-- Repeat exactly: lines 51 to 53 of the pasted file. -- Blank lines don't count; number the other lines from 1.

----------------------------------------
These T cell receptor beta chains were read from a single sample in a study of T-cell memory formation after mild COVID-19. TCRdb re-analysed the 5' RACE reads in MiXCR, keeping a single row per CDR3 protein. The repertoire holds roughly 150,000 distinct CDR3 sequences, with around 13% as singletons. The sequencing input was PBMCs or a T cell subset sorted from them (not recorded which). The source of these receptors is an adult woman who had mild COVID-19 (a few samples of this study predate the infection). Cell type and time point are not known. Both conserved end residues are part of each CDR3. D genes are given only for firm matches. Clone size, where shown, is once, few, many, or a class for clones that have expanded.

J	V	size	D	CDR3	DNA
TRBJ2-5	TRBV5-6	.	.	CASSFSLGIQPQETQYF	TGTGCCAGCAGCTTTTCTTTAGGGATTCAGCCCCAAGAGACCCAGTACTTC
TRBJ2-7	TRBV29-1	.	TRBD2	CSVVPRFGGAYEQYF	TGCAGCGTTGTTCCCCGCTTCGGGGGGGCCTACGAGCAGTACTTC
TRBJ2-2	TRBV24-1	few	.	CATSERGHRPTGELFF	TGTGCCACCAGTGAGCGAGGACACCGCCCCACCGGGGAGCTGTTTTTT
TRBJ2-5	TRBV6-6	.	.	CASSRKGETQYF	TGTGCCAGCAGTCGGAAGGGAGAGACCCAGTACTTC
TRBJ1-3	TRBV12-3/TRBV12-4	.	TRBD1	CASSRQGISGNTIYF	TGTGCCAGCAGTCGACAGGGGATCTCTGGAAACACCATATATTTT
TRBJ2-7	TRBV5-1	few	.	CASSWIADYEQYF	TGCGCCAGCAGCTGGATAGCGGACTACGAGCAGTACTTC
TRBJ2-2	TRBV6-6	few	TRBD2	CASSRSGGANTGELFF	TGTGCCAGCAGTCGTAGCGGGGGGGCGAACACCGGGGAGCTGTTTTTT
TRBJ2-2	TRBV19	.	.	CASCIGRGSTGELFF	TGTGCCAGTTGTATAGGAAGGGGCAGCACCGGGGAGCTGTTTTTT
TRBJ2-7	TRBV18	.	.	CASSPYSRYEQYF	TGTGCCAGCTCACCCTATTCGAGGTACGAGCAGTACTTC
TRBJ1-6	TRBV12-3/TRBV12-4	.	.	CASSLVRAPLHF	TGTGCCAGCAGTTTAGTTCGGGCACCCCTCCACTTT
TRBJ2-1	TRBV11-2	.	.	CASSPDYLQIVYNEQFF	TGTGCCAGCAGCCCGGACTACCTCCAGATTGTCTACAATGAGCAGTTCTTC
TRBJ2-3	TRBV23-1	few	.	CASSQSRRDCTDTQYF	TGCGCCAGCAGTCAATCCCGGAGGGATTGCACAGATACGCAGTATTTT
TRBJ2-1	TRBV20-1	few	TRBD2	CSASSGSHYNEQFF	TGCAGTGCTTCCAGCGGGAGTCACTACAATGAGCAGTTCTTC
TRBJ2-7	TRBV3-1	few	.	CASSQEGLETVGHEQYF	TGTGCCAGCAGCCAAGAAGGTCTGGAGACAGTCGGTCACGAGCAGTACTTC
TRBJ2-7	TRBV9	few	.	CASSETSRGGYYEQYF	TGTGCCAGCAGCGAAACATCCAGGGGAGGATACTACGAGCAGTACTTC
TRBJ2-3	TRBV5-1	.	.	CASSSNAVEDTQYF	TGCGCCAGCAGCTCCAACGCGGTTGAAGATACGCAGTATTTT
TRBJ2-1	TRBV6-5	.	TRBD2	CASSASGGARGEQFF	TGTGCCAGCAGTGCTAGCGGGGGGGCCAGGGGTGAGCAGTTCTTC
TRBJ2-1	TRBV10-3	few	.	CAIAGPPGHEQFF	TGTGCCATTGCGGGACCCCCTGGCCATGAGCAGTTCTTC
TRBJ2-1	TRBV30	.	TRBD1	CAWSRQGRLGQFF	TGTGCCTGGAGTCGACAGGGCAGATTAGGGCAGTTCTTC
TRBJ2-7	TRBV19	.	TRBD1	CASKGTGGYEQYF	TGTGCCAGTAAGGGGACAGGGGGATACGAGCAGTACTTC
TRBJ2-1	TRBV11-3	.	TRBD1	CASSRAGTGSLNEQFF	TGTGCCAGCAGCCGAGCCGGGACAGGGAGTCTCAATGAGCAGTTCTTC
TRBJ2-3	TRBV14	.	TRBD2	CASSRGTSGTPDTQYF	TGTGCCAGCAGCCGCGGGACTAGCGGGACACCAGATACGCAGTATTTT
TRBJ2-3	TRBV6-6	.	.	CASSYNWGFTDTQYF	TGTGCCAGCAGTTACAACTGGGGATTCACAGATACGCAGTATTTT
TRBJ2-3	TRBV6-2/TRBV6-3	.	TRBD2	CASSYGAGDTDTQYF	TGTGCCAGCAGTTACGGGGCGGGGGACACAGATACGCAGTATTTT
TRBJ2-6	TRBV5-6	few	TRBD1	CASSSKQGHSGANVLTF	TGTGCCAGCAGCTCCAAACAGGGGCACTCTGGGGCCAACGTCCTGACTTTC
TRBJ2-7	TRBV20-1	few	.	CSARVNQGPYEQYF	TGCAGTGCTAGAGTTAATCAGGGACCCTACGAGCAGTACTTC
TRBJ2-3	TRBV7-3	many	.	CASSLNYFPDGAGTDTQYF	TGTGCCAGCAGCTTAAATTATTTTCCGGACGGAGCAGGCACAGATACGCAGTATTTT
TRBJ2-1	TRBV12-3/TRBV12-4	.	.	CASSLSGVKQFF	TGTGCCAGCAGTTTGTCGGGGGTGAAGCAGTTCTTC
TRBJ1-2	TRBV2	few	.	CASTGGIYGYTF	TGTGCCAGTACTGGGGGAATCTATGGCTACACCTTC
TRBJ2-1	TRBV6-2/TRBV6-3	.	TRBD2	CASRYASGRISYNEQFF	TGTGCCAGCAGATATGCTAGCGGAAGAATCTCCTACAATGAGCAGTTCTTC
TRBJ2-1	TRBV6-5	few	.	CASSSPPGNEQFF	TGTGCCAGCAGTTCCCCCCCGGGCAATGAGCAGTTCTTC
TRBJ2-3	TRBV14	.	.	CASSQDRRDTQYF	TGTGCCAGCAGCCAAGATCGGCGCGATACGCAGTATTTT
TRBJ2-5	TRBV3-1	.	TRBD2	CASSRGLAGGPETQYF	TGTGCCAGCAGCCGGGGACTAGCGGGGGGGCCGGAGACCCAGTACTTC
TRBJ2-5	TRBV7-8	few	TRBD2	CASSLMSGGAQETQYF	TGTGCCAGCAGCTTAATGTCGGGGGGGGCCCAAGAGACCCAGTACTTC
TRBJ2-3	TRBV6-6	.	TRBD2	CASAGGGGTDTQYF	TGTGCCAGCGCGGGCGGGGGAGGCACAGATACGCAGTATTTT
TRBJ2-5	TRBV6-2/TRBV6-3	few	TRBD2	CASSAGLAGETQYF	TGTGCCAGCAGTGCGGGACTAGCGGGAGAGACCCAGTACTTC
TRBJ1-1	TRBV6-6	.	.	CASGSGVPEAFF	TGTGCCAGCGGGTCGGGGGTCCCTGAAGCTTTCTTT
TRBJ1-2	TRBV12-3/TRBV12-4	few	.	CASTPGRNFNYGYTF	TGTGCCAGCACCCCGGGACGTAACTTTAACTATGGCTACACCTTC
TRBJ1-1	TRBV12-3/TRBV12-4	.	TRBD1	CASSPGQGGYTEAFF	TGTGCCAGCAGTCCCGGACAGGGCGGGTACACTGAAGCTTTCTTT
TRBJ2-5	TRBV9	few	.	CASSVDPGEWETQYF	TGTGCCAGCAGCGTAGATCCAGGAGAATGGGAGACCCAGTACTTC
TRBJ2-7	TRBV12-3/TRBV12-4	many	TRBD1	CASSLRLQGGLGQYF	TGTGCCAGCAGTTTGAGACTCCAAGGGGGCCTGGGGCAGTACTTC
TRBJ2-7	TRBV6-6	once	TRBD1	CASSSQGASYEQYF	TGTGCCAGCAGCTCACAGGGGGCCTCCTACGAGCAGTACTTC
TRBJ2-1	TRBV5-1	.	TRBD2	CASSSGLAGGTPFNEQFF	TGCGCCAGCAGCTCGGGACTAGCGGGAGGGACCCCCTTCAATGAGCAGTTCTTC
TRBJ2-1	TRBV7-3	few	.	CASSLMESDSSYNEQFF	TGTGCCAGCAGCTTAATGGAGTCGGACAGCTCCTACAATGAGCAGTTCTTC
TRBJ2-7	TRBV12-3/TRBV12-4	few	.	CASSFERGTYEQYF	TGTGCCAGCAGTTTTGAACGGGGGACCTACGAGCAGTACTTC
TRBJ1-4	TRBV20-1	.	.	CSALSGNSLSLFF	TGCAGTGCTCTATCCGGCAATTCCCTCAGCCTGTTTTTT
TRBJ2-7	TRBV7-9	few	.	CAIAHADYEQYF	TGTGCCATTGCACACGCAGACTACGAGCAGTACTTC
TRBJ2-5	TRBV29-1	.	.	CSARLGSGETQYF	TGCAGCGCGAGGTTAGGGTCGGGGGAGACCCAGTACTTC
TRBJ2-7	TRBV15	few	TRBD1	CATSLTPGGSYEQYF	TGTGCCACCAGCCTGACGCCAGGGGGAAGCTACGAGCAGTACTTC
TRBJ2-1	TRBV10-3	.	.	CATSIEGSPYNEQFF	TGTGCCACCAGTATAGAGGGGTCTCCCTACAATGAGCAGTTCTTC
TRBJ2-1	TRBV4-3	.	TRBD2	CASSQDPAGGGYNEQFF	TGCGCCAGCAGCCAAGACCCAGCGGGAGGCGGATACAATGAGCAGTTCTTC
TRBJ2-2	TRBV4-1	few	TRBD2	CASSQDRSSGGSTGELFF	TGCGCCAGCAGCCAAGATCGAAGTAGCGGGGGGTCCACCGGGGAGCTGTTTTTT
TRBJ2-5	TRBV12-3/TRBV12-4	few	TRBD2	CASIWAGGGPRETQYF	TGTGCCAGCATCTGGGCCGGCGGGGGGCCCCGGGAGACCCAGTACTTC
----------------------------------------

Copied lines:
TRBJ2-7	TRBV15	few	TRBD1	CATSLTPGGSYEQYF	TGTGCCACCAGCCTGACGCCAGGGGGAAGCTACGAGCAGTACTTC
TRBJ2-1	TRBV10-3	.	.	CATSIEGSPYNEQFF	TGTGCCACCAGTATAGAGGGGTCTCCCTACAATGAGCAGTTCTTC
TRBJ2-1	TRBV4-3	.	TRBD2	CASSQDPAGGGYNEQFF	TGCGCCAGCAGCCAAGACCCAGCGGGAGGCGGATACAATGAGCAGTTCTTC